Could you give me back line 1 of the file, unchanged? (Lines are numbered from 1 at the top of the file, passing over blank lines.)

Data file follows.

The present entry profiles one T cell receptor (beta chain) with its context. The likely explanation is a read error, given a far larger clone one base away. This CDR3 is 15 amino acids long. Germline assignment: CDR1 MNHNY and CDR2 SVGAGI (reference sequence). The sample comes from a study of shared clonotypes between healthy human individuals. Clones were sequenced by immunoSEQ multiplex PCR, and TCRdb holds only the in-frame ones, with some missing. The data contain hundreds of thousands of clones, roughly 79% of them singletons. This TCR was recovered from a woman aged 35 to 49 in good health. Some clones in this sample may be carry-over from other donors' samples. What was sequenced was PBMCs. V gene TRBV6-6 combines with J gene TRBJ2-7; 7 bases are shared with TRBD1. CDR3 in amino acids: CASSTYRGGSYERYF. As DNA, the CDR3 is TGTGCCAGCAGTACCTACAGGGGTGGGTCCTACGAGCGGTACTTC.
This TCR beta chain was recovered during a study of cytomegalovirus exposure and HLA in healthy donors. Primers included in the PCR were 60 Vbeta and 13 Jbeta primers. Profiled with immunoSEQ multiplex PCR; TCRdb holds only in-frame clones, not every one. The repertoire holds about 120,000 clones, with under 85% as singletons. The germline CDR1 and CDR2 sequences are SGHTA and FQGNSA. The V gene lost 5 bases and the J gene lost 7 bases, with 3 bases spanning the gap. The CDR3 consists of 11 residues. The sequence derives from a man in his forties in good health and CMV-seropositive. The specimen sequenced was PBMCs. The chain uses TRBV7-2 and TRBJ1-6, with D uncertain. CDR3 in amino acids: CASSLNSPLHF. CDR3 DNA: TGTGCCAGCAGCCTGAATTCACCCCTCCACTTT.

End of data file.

The present entry profiles one T cell receptor (beta chain) with its context. The likely explanation is a read error, given a far larger clone one base away. This CDR3 is 15 amino acids long. Germline assignment: CDR1 MNHNY and CDR2 SVGAGI (reference sequence). The sample comes from a study of shared clonotypes between healthy human individuals. Clones were sequenced by immunoSEQ multiplex PCR, and TCRdb holds only the in-frame ones, with some missing. The data contain hundreds of thousands of clones, roughly 79% of them singletons. This TCR was recovered from a woman aged 35 to 49 in good health. Some clones in this sample may be carry-over from other donors' samples. What was sequenced was PBMCs. V gene TRBV6-6 combines with J gene TRBJ2-7; 7 bases are shared with TRBD1. CDR3 in amino acids: CASSTYRGGSYERYF. As DNA, the CDR3 is TGTGCCAGCAGTACCTACAGGGGTGGGTCCTACGAGCGGTACTTC.